Other important locations are political boundaries, such as the Rocklin city limits, sphere of influence (a slightly larger area providing basic services), community areas, watershed perimeter (an area drained by a whole and connected stream system), a flood plain, etc.  In regard to relative location, we would also like to know geographic features such as airport or airbases, such as McClennan A.F.B. or schools, such as Sierra College.  Other physical features might be contour lines, elevation points, and vegetated.  Very little distinction is made in the vegetation cover type, however, which is left for thematic layers.  Often an aerial photo is considered part of the base map because so much information can be derived from it, such as identifying buildings, landcover features, and prominent trees not shown on the base map.


Lecture 3c - Watershed Analysis / Base Maps Layers

List of base map layers developed for the Dry Creek Conservancy (DCC)
(some layers may be used for thematic layers* and/or a different base map version**):


Aerial Photographs - essential for background image, matching and creating main base map features and providing other info. like buildings, landcover, and many features not digitized in base map.

Physical Features

Topography & Contours - hillshade needed to determine the direction of water flow (as defined by a watershed), slope, flooding, etc. **

Hydrology - subdivided into different classes of streams (intermittent, perennial) and other major water bodies (reservoirs, natural lakes, ponds, etc.)   Canals are also included.  Used for general reference, wildlife habitat corridors (fish, birds, beaver, deer, etc.), water supply and quality, flooding, recreation, etc.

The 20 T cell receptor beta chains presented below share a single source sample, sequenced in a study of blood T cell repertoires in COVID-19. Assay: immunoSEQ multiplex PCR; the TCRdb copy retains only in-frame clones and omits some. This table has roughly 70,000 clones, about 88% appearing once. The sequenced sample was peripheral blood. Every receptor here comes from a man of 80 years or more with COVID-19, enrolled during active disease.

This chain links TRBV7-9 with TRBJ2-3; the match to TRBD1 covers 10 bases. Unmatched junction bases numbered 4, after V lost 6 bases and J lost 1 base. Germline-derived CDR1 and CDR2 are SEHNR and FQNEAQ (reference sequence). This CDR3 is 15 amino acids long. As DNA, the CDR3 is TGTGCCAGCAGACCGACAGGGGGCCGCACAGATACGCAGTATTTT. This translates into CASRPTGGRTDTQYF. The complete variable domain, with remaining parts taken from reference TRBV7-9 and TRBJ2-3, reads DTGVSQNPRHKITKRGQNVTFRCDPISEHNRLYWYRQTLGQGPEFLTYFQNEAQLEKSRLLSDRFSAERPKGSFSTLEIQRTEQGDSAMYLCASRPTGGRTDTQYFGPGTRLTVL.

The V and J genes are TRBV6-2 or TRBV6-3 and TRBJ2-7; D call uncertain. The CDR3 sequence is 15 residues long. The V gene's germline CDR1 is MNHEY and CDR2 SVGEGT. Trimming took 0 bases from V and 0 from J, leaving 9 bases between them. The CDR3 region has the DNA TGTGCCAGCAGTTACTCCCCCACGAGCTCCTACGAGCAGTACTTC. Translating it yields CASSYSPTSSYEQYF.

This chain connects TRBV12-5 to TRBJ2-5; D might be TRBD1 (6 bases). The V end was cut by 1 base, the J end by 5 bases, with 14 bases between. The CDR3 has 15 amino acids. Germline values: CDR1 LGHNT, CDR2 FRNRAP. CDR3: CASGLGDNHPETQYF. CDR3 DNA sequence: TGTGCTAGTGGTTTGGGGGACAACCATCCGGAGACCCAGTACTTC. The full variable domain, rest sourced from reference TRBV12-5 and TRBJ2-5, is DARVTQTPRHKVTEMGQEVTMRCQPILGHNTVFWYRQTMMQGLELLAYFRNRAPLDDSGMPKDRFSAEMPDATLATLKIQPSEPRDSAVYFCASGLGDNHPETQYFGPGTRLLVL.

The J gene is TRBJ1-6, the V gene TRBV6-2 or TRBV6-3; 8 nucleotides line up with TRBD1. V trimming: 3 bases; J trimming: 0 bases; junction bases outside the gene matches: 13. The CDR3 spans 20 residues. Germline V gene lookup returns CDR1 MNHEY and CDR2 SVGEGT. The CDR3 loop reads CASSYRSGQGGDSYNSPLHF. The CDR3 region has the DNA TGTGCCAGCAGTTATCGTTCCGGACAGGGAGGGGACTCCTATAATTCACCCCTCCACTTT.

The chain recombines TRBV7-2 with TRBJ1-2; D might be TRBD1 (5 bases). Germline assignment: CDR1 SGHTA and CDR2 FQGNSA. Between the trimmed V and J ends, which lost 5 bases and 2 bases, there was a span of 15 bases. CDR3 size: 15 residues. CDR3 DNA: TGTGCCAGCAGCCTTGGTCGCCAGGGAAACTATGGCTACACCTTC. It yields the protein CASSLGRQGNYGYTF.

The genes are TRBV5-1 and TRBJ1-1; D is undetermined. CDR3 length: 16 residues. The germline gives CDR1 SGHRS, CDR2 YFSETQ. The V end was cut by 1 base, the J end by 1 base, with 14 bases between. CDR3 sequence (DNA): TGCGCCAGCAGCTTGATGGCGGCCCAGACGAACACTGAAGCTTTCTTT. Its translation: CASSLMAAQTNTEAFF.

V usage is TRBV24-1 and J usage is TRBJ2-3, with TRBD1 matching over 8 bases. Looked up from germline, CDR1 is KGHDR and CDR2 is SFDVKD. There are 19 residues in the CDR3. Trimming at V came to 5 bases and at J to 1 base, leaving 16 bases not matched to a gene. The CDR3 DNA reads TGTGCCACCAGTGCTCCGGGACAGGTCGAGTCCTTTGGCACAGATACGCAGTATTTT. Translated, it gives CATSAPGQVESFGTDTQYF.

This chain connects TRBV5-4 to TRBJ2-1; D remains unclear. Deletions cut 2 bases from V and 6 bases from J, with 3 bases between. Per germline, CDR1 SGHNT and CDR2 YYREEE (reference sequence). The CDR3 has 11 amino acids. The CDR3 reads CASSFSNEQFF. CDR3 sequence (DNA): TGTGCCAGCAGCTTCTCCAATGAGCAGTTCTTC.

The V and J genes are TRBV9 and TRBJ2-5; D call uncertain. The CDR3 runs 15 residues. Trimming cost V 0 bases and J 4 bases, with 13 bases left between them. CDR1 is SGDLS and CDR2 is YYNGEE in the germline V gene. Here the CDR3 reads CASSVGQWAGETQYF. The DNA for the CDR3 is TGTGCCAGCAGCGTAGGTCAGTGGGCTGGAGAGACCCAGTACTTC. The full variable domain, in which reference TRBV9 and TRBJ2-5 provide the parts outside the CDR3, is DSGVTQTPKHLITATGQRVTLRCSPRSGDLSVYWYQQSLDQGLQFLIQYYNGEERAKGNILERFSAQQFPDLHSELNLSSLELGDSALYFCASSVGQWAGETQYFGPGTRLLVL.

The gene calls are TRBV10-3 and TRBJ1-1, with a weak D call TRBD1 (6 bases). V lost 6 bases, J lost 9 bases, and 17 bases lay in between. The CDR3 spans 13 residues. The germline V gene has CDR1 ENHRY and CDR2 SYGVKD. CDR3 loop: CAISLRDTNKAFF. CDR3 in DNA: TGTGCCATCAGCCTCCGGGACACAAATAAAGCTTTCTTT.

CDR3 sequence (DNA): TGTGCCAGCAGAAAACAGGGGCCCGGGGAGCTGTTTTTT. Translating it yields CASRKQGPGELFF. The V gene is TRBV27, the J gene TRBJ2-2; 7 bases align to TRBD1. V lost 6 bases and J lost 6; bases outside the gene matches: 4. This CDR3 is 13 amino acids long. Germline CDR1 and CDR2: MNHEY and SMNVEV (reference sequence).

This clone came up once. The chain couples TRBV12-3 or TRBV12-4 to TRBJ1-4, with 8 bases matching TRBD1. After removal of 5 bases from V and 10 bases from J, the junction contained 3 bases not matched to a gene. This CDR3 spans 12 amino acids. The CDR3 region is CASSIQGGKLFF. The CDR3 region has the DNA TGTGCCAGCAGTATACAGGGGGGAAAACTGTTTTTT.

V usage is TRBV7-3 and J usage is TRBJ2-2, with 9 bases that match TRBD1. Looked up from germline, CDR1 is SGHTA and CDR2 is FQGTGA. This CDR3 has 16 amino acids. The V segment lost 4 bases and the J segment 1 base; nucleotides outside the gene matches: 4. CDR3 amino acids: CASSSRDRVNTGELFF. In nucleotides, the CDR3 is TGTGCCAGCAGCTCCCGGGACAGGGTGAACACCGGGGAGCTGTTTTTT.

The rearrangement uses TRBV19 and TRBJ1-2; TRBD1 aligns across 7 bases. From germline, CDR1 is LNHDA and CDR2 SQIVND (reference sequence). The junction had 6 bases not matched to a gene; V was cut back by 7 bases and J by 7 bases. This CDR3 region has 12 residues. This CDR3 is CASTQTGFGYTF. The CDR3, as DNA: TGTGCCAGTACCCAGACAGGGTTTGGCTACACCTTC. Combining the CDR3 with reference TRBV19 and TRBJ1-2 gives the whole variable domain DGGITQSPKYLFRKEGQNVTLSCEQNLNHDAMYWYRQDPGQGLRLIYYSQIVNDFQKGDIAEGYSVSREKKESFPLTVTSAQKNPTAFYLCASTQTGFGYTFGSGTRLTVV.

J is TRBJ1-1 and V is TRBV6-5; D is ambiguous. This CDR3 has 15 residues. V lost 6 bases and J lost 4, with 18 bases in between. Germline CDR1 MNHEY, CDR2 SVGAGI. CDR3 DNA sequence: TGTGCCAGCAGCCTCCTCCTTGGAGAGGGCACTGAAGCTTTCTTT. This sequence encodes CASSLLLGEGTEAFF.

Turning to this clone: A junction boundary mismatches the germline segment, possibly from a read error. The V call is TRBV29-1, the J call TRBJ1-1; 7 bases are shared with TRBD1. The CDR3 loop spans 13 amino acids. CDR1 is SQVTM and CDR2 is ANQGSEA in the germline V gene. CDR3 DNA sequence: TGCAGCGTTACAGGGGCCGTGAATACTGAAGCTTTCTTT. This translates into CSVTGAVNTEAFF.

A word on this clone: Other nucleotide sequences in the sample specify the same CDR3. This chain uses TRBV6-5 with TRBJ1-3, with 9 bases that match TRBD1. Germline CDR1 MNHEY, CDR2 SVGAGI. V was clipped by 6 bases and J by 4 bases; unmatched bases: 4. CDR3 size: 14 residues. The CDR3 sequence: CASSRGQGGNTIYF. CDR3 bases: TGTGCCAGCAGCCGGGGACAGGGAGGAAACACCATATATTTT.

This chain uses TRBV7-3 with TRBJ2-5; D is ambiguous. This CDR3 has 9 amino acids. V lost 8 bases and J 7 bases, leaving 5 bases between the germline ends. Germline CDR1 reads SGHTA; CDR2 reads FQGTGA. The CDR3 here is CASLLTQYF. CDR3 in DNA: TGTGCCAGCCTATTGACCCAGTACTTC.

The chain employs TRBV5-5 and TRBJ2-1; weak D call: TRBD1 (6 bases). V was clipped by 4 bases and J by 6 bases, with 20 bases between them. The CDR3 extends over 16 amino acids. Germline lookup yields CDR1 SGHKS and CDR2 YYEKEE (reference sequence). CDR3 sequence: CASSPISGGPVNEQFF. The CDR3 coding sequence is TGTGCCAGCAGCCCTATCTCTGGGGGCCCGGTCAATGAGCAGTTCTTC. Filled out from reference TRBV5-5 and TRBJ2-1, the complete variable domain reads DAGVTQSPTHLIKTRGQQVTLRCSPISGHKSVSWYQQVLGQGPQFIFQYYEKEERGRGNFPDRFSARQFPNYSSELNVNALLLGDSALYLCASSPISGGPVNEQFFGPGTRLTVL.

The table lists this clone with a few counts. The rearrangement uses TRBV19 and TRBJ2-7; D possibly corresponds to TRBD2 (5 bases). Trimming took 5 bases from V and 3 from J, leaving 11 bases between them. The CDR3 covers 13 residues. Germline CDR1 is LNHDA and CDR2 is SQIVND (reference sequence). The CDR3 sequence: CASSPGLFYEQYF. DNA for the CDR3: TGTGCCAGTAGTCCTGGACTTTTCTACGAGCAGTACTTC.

Vegetation - no specific details.  Indicates forests, shrubland, wetlands, and agriculture.  (Note:  for the DCC, this is only shown on the Digital Raster Graph, which is a scanned USGS quadrangle / standard 1:24,000 topo map.)

Cultural Features

Major Boundaries - watershed or drainage boundary, subsheds (smaller drainages), counties, cities, special districts (e.g. flood, school, etc.)

Highways & Roads - reference for transportation routes and relative location.  Can also use for erosion studies later.

Railroads - major tracks (which may or may not be needed)

Airports / Airbases - large and small airstrips, mainly used as reference points, such as McClellan A.F.B.

Major Landmarks - museums, schools, mines, historic sites, etc.

Elevation Points - along with labels for major peaks, useful for relative elevation references.

Significant Dams - often associated with reservoirs (above) and open space.  Useful for assessment of anadromous fish passage, flooding, etc.

Historic Mines - shown on the USGS topological maps.  Need to verify the current existence and condition. *

Public Land Survey System - sections of lands conforming to Township & Range, with each section conforming to USGS topographic quadrangle maps.

Public Land Ownership & Open Space - all non-private ownership by agency (Federal, State & Local levels)*

Parcels  - not essential, yet useful for large-scale maps, such as locating specific property owners for notifications, proximity to stream, etc.*

Private Open Space and Common - mostly golf courses, but also other nature preserves, conservation easements, subdivision common lands, railroad lands, utility companies, etc.


Hint: also browse reference article below before taking Quiz 1

USGS Digital Base Map Data - Where to Get It,
How to Use It